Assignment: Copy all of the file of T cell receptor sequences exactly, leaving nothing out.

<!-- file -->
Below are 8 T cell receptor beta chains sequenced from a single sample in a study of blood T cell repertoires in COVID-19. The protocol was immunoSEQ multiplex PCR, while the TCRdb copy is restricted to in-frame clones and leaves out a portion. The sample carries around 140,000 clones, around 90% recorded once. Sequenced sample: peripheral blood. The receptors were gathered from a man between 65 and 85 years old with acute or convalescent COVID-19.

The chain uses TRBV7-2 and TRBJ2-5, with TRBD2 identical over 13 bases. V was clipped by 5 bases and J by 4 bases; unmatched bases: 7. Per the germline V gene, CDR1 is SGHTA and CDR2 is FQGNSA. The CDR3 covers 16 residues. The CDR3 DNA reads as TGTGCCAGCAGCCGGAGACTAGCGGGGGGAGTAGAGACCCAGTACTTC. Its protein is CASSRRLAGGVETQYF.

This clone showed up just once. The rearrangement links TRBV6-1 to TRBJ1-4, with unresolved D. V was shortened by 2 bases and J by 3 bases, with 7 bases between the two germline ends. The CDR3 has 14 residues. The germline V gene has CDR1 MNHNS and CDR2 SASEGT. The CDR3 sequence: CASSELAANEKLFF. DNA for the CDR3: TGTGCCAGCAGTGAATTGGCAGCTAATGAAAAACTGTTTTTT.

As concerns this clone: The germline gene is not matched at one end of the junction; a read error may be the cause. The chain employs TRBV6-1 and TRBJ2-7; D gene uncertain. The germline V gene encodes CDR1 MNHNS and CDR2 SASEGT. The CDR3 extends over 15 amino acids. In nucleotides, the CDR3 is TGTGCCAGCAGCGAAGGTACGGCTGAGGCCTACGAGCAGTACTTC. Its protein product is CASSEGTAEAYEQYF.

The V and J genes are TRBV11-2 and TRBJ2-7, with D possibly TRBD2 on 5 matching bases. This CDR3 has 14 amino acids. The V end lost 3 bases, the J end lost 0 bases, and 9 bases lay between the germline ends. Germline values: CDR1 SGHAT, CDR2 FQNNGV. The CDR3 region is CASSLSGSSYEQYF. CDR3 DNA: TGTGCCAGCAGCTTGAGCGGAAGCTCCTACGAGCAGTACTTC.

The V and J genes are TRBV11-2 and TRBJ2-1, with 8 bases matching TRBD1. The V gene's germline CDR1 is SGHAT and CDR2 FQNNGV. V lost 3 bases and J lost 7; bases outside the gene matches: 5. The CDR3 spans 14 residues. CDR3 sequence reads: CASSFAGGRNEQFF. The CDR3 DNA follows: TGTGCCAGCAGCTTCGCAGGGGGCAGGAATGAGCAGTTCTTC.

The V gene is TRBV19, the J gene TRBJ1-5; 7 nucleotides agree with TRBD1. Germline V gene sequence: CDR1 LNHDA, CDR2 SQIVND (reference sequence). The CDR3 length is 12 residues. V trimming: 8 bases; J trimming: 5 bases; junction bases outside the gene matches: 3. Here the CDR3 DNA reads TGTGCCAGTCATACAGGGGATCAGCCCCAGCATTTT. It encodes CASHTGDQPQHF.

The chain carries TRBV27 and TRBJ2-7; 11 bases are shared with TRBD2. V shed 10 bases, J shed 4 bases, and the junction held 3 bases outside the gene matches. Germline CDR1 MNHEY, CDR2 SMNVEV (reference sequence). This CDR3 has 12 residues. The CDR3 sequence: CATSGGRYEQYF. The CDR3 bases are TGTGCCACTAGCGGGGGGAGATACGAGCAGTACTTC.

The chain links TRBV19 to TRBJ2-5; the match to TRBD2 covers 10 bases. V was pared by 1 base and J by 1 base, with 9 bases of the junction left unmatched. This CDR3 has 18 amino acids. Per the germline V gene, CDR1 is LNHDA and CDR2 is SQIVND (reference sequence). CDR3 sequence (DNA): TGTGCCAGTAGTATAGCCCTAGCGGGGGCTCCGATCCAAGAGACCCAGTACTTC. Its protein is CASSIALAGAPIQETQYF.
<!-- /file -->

Below are 8 T cell receptor beta chains sequenced from a single sample in a study of blood T cell repertoires in COVID-19. The protocol was immunoSEQ multiplex PCR, while the TCRdb copy is restricted to in-frame clones and leaves out a portion. The sample carries around 140,000 clones, around 90% recorded once. Sequenced sample: peripheral blood. The receptors were gathered from a man between 65 and 85 years old with acute or convalescent COVID-19.

The chain uses TRBV7-2 and TRBJ2-5, with TRBD2 identical over 13 bases. V was clipped by 5 bases and J by 4 bases; unmatched bases: 7. Per the germline V gene, CDR1 is SGHTA and CDR2 is FQGNSA. The CDR3 covers 16 residues. The CDR3 DNA reads as TGTGCCAGCAGCCGGAGACTAGCGGGGGGAGTAGAGACCCAGTACTTC. Its protein is CASSRRLAGGVETQYF.

This clone showed up just once. The rearrangement links TRBV6-1 to TRBJ1-4, with unresolved D. V was shortened by 2 bases and J by 3 bases, with 7 bases between the two germline ends. The CDR3 has 14 residues. The germline V gene has CDR1 MNHNS and CDR2 SASEGT. The CDR3 sequence: CASSELAANEKLFF. DNA for the CDR3: TGTGCCAGCAGTGAATTGGCAGCTAATGAAAAACTGTTTTTT.

As concerns this clone: The germline gene is not matched at one end of the junction; a read error may be the cause. The chain employs TRBV6-1 and TRBJ2-7; D gene uncertain. The germline V gene encodes CDR1 MNHNS and CDR2 SASEGT. The CDR3 extends over 15 amino acids. In nucleotides, the CDR3 is TGTGCCAGCAGCGAAGGTACGGCTGAGGCCTACGAGCAGTACTTC. Its protein product is CASSEGTAEAYEQYF.

The V and J genes are TRBV11-2 and TRBJ2-7, with D possibly TRBD2 on 5 matching bases. This CDR3 has 14 amino acids. The V end lost 3 bases, the J end lost 0 bases, and 9 bases lay between the germline ends. Germline values: CDR1 SGHAT, CDR2 FQNNGV. The CDR3 region is CASSLSGSSYEQYF. CDR3 DNA: TGTGCCAGCAGCTTGAGCGGAAGCTCCTACGAGCAGTACTTC.

The V and J genes are TRBV11-2 and TRBJ2-1, with 8 bases matching TRBD1. The V gene's germline CDR1 is SGHAT and CDR2 FQNNGV. V lost 3 bases and J lost 7; bases outside the gene matches: 5. The CDR3 spans 14 residues. CDR3 sequence reads: CASSFAGGRNEQFF. The CDR3 DNA follows: TGTGCCAGCAGCTTCGCAGGGGGCAGGAATGAGCAGTTCTTC.

The V gene is TRBV19, the J gene TRBJ1-5; 7 nucleotides agree with TRBD1. Germline V gene sequence: CDR1 LNHDA, CDR2 SQIVND (reference sequence). The CDR3 length is 12 residues. V trimming: 8 bases; J trimming: 5 bases; junction bases outside the gene matches: 3. Here the CDR3 DNA reads TGTGCCAGTCATACAGGGGATCAGCCCCAGCATTTT. It encodes CASHTGDQPQHF.

The chain carries TRBV27 and TRBJ2-7; 11 bases are shared with TRBD2. V shed 10 bases, J shed 4 bases, and the junction held 3 bases outside the gene matches. Germline CDR1 MNHEY, CDR2 SMNVEV (reference sequence). This CDR3 has 12 residues. The CDR3 sequence: CATSGGRYEQYF. The CDR3 bases are TGTGCCACTAGCGGGGGGAGATACGAGCAGTACTTC.

The chain links TRBV19 to TRBJ2-5; the match to TRBD2 covers 10 bases. V was pared by 1 base and J by 1 base, with 9 bases of the junction left unmatched. This CDR3 has 18 amino acids. Per the germline V gene, CDR1 is LNHDA and CDR2 is SQIVND (reference sequence). CDR3 sequence (DNA): TGTGCCAGTAGTATAGCCCTAGCGGGGGCTCCGATCCAAGAGACCCAGTACTTC. Its protein is CASSIALAGAPIQETQYF.